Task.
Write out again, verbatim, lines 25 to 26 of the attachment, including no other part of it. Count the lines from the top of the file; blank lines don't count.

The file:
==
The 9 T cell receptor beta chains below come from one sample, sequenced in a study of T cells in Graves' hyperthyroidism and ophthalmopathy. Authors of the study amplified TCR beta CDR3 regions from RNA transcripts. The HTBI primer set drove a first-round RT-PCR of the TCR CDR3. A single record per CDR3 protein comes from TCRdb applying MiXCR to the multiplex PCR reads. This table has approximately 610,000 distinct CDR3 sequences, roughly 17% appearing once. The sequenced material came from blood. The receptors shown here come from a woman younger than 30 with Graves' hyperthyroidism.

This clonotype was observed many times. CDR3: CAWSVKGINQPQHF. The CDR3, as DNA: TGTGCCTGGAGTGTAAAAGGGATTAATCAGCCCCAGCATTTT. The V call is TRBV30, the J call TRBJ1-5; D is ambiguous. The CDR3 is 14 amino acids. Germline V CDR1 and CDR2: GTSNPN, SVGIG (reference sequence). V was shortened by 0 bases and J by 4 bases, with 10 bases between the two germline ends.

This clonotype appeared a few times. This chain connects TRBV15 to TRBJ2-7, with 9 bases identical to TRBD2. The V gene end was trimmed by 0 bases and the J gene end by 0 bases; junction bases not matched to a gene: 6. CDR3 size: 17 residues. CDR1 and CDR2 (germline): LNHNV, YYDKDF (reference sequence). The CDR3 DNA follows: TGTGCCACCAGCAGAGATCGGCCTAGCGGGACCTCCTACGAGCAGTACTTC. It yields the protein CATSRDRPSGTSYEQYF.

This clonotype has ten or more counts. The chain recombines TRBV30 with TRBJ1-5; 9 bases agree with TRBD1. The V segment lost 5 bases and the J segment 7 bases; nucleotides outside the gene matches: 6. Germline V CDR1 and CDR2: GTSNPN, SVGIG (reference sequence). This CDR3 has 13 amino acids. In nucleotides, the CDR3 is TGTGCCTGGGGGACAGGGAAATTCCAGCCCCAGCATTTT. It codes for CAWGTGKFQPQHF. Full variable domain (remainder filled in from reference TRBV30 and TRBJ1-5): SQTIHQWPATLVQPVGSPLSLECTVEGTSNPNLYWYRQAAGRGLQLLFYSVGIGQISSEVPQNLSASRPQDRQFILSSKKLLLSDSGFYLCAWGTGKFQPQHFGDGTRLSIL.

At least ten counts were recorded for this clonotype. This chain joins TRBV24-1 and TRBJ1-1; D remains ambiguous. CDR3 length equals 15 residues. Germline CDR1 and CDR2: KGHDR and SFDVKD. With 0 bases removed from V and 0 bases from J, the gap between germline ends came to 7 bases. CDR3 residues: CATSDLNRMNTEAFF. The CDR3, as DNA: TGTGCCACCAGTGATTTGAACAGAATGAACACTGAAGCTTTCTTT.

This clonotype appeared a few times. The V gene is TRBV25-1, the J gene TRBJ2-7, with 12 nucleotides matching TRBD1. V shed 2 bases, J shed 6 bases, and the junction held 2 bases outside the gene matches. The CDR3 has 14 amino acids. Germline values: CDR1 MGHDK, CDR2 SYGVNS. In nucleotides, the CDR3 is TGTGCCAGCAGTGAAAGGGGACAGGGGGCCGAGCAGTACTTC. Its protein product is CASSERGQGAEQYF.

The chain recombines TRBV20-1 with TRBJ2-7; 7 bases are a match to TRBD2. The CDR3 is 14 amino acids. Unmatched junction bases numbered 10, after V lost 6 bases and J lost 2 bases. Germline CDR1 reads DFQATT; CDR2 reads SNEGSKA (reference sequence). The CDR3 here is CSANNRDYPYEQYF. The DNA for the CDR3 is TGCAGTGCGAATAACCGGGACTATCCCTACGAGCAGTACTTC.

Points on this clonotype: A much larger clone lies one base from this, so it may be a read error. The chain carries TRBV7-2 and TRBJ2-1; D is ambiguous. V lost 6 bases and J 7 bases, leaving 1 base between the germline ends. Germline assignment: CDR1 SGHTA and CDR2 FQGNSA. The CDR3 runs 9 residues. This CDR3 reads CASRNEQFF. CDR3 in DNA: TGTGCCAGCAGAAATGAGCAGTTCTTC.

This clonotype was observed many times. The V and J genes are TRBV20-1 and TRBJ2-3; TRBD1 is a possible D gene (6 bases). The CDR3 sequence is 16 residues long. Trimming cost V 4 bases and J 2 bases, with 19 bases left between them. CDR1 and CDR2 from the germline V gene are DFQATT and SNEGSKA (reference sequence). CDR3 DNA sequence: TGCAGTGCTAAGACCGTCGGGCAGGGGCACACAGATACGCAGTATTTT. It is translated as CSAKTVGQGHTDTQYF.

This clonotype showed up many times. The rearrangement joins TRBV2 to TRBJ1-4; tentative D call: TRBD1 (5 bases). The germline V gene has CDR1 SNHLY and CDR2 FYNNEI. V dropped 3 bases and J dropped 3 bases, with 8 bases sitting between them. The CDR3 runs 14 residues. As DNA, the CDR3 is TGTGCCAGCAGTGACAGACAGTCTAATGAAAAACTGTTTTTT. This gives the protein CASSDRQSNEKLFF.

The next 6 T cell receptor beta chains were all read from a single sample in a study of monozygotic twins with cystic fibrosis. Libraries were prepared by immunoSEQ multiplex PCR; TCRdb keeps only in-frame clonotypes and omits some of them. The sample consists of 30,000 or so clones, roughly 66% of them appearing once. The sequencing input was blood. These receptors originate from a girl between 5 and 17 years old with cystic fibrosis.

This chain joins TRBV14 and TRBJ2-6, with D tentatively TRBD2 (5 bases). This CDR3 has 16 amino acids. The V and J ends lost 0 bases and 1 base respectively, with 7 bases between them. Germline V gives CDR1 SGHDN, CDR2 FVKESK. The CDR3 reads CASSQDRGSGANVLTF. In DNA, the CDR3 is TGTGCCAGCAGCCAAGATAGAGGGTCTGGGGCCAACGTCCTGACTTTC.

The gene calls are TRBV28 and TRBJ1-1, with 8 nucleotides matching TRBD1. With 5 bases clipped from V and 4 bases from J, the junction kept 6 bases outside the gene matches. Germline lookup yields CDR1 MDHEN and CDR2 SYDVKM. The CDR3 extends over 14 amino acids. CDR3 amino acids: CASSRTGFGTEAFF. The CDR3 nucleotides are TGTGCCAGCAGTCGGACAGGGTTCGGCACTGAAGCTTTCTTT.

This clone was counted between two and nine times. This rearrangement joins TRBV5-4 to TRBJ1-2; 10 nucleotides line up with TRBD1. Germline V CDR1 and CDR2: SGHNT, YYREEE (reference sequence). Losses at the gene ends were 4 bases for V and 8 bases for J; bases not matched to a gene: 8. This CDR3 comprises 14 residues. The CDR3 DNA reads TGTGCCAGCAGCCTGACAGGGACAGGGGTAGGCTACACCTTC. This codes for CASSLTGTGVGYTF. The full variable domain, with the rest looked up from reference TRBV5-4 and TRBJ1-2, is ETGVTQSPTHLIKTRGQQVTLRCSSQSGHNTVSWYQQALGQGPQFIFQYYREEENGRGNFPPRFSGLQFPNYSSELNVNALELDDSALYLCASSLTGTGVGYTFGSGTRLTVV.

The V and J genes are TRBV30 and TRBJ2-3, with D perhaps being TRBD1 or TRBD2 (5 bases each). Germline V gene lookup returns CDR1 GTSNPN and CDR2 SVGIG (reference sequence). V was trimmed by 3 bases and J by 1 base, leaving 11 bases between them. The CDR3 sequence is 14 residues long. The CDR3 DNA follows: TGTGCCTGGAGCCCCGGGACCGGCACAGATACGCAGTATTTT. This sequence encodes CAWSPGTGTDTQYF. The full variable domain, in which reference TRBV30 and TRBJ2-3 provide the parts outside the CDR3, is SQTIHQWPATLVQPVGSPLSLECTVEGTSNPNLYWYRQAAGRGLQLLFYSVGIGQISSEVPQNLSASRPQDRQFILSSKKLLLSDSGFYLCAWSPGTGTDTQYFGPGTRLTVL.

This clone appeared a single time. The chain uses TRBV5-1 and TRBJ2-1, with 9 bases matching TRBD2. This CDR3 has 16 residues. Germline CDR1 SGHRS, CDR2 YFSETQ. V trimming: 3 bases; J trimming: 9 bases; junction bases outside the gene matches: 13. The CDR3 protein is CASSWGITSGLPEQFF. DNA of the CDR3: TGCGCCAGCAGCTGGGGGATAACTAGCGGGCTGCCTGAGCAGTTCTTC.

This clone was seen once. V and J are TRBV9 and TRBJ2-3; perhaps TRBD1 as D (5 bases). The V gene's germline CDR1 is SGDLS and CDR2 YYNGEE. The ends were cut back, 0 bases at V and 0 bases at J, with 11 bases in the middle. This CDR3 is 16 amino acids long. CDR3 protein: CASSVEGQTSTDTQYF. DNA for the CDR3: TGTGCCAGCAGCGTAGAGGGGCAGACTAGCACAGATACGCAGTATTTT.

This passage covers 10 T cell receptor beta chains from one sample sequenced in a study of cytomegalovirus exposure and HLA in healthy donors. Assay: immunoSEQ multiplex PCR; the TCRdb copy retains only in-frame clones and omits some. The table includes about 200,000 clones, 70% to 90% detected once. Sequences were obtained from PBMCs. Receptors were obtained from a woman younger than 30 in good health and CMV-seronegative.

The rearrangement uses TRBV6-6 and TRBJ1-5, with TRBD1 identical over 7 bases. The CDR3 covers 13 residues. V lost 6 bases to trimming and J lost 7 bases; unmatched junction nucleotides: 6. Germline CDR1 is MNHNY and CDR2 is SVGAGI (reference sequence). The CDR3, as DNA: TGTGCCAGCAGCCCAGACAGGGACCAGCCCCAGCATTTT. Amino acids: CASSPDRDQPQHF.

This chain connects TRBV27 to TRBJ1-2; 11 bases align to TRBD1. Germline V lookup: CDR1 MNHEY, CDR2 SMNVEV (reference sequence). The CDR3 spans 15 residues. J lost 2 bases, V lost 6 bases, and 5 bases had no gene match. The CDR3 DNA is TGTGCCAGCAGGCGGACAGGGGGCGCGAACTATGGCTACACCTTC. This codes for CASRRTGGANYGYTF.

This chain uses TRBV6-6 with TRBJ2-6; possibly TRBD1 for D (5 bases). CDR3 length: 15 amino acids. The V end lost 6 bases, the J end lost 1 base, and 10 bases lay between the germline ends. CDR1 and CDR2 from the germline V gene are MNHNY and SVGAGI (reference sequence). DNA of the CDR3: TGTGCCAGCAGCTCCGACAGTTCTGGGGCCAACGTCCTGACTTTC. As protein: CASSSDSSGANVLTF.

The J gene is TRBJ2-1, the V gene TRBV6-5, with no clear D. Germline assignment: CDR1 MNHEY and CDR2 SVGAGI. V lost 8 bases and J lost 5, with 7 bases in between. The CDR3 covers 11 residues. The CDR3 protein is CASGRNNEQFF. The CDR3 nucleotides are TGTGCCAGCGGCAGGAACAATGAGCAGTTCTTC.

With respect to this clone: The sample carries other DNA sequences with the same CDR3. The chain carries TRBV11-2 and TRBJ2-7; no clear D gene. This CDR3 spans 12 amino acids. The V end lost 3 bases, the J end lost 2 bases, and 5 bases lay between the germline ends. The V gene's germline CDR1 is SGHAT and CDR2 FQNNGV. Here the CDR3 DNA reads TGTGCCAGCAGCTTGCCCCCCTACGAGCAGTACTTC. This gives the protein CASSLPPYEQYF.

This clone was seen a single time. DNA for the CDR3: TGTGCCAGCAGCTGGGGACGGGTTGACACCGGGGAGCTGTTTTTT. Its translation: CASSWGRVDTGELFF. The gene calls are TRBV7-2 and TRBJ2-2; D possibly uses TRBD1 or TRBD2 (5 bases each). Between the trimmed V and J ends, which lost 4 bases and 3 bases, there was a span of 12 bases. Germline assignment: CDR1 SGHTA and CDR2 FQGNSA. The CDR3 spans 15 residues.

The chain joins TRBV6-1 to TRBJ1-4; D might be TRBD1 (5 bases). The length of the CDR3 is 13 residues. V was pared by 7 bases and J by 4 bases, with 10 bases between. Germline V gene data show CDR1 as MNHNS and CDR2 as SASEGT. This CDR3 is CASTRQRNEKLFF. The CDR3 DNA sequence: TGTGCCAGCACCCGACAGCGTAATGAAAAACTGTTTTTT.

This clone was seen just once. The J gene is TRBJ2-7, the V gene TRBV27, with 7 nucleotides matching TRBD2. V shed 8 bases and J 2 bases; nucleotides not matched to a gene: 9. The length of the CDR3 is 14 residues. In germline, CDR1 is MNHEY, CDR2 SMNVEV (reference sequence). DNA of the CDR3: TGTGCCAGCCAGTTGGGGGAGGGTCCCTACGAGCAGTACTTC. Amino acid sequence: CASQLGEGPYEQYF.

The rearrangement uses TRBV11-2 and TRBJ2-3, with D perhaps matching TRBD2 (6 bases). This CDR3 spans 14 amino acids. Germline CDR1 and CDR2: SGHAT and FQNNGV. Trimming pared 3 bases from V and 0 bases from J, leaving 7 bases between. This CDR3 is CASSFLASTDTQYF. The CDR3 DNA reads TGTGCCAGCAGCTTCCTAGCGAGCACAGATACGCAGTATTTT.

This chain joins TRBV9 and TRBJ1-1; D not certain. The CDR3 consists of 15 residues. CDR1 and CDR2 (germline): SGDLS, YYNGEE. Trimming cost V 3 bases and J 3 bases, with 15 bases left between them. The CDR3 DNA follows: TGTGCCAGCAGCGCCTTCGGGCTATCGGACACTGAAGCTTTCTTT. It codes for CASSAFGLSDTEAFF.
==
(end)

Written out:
The chain joins TRBV6-1 to TRBJ1-4; D might be TRBD1 (5 bases). The length of the CDR3 is 13 residues. V was pared by 7 bases and J by 4 bases, with 10 bases between. Germline V gene data show CDR1 as MNHNS and CDR2 as SASEGT. This CDR3 is CASTRQRNEKLFF. The CDR3 DNA sequence: TGTGCCAGCACCCGACAGCGTAATGAAAAACTGTTTTTT.

This clone was seen just once. The J gene is TRBJ2-7, the V gene TRBV27, with 7 nucleotides matching TRBD2. V shed 8 bases and J 2 bases; nucleotides not matched to a gene: 9. The length of the CDR3 is 14 residues. In germline, CDR1 is MNHEY, CDR2 SMNVEV (reference sequence). DNA of the CDR3: TGTGCCAGCCAGTTGGGGGAGGGTCCCTACGAGCAGTACTTC. Amino acid sequence: CASQLGEGPYEQYF.